With an iOS app, Art Jam users can interact with various animated scenes to remix musical tracks. If the startup company behind the app has its way, some big name artists will soon be releasing music to this creative platform.
Most instruments are played by blowing air through a chamber or hitting a taught string, but Sound Selecta Inc. wants people to play music by tapping animated graphics on a touch screen mobile device.
That’s the vision that’s led the creation of its series of Art Jam apps for iOS. The startup mobile developer based out of Ryerson University’s Digital Media Zone is offering musicians a way to let their fans remix their music in an intuitive and fun way on the iPad or iPhone. The app displays a series of pre-arranged scenes with animated objects, and the user manipulates those objects to affect how the embedded song plays back.
“We’re trying to create a new platform for people to interact with music,” says Jamie Alexander, founder of Sound Selecta Inc. “I’ve always been into art, music and technology, and now they all fit together.”
Art Jam is newly available to the App Store, for free. Sound Selecta will sell users new remixable musical tracks with matching animated scenes to make money. It has plans to start targeting big-name artists at major record labels, Alexander says. Having a mobile app companion to a music album release will likely become more common, he adds.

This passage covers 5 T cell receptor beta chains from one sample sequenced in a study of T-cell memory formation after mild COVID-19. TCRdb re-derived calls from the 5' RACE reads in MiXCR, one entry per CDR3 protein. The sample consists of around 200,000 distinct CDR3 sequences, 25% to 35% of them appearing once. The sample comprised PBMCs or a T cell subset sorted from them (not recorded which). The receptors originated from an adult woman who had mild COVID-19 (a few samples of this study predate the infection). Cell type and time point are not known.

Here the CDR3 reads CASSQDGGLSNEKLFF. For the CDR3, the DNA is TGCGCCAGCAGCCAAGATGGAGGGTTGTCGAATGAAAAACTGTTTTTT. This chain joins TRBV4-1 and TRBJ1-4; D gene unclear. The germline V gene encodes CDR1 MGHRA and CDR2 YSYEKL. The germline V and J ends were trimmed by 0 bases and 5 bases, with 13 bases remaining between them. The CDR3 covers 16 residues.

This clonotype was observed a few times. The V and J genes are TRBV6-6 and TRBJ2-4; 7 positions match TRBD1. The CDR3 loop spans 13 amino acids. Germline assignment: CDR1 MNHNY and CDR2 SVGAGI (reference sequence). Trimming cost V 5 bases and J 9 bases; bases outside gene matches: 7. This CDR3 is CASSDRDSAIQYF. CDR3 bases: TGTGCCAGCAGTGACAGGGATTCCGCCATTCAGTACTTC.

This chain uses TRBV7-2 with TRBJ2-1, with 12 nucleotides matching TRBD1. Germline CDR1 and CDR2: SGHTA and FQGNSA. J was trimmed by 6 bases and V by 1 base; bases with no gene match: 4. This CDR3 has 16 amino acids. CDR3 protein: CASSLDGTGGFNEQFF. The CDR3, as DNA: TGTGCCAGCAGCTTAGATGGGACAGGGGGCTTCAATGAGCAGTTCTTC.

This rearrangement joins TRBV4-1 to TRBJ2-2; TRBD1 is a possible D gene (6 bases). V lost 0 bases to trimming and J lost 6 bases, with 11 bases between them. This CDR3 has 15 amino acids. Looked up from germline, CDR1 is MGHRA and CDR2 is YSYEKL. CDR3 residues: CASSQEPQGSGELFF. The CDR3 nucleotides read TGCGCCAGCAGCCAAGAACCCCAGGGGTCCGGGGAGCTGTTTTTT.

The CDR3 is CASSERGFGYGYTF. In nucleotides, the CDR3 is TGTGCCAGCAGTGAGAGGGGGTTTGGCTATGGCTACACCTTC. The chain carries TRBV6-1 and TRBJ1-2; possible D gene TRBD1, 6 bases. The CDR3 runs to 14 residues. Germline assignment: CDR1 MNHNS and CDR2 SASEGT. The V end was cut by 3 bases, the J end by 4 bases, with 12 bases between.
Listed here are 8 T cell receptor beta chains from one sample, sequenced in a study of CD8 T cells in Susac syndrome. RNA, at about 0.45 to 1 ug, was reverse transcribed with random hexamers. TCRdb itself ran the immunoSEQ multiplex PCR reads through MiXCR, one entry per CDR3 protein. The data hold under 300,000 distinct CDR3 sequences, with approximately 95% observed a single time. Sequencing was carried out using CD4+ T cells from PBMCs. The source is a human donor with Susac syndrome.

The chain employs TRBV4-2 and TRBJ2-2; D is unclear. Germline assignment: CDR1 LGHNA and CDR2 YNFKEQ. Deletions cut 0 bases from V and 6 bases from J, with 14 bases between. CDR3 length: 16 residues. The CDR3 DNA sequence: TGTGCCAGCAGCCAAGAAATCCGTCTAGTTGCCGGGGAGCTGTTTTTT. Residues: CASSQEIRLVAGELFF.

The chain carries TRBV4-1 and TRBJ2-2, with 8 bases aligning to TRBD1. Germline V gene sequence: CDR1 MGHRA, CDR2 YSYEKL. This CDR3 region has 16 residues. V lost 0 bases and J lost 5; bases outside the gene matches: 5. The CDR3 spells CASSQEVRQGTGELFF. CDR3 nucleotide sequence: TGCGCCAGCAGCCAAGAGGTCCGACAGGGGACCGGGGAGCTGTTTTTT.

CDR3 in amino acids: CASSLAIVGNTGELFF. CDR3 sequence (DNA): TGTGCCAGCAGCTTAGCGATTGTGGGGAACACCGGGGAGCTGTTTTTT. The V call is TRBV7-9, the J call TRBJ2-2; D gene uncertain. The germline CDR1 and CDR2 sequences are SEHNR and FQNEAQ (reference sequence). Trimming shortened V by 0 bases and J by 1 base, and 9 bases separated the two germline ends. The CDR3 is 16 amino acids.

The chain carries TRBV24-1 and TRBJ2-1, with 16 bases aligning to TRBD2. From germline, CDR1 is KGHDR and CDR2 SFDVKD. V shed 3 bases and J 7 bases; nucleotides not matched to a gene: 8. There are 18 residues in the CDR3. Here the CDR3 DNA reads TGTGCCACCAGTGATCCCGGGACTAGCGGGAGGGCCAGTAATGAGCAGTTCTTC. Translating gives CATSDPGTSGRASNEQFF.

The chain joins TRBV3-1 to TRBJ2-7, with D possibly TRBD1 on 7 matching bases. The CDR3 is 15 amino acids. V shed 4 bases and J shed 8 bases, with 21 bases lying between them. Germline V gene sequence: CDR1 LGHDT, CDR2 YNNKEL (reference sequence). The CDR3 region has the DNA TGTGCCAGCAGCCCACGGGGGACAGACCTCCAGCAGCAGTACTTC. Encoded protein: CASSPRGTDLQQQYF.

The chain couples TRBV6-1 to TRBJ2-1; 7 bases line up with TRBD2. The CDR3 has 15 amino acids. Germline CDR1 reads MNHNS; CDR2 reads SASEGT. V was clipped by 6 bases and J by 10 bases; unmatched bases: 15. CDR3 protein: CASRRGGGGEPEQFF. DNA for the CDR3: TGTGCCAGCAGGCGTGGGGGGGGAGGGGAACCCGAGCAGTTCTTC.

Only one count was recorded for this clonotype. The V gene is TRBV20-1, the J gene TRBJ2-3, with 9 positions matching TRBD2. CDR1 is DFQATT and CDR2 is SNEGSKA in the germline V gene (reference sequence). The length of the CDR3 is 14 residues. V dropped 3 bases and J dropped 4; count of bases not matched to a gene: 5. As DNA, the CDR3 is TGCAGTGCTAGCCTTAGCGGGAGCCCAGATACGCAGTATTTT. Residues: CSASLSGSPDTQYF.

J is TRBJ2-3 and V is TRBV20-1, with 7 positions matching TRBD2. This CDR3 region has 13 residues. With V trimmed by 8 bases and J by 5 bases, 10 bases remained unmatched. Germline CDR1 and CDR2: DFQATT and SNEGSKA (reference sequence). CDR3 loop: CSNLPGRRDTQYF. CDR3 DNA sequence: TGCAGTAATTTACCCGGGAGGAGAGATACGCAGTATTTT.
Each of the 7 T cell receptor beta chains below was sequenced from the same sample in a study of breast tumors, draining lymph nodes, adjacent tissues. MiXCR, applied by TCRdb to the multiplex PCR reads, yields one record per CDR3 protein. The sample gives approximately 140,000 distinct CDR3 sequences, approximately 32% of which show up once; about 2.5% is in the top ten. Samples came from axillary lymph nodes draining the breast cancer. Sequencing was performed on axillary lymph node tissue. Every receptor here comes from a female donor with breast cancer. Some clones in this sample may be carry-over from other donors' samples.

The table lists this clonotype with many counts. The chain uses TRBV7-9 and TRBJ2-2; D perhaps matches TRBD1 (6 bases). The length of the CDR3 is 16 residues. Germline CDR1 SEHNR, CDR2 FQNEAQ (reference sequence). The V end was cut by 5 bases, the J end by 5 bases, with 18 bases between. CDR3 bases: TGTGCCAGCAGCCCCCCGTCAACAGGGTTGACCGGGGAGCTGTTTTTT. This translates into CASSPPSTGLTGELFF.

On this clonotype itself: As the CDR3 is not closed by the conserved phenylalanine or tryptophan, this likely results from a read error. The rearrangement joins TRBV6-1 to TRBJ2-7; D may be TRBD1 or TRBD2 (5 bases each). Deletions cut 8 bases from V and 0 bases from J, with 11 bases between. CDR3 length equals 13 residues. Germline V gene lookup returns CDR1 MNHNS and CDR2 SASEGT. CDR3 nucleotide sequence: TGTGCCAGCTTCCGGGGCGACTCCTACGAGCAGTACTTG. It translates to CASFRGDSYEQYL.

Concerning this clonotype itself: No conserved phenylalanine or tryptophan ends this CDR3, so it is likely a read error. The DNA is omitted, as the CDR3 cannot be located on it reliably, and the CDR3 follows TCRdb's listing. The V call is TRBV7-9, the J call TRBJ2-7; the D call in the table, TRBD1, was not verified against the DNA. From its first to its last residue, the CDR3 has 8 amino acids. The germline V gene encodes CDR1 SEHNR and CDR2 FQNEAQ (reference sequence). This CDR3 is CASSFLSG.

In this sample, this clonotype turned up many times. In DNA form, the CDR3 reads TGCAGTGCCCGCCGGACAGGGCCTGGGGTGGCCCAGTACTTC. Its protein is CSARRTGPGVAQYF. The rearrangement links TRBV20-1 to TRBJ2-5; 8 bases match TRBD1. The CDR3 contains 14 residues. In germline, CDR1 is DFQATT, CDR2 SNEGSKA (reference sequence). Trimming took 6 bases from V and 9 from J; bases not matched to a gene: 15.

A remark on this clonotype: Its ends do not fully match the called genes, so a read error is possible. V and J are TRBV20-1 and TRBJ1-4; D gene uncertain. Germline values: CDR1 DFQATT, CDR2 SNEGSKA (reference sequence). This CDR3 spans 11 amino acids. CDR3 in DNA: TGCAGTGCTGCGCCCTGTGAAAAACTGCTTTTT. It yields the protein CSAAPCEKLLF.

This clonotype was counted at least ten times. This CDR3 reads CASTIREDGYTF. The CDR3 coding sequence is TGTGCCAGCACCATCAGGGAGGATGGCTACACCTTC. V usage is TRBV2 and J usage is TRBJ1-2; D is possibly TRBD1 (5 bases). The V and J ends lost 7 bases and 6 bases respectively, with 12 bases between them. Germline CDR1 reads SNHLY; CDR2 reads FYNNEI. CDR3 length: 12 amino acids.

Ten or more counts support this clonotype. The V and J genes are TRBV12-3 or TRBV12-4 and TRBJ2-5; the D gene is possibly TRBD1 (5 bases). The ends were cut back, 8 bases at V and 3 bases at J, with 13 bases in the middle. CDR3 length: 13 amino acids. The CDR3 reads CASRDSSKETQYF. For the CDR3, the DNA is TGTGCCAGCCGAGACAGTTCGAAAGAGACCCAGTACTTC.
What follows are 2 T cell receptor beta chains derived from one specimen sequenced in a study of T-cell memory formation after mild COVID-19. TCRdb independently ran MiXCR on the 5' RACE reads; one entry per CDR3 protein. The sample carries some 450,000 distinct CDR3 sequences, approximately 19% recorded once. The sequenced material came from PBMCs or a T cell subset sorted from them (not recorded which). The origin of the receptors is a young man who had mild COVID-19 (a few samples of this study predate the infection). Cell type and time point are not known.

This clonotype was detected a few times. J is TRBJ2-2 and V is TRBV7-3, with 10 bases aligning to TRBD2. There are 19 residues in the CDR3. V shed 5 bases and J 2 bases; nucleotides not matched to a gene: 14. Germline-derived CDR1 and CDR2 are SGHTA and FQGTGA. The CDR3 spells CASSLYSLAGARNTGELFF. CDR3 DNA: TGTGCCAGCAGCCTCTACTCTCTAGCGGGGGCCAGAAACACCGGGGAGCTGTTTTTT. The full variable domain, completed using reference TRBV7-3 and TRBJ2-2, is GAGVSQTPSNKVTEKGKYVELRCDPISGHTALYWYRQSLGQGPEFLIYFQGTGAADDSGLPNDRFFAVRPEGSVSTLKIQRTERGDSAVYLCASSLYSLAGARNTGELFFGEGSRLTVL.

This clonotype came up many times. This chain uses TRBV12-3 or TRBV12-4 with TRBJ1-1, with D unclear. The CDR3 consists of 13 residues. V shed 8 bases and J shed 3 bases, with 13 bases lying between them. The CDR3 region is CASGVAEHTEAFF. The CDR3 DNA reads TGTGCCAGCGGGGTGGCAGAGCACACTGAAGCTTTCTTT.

The founder was inspired to work with Apple’s touch screen devices after winning an iPod Touch as an award from his former employer, IBM Corp. Alexander was being recognized for created a social learning system to encourage initiative within the company.
“It was a small award, but it was kind of funny how things worked out,” he says. “There was a gold rush happening at the time in app development, and I thought ‘Wow, I’m going to get in there.’”
Future Art Jam apps will be released to the App Store with a specific genre focus – there are plans for classical music, blues, baroque, and classical piano apps. One of the main challenges Alexander faces with releasing those new apps is getting enough user interface design feedback to ensure his users know how to use the interactive scenes.
“We don’t want to jump ahead with all of them until we fix some fundamental things,” he says. “Each time, we’re getting better and better.”
Sound Selecta Inc. is also working on a children-themed music app along the same lines with famed youth performers Sharon, Lois & Bram.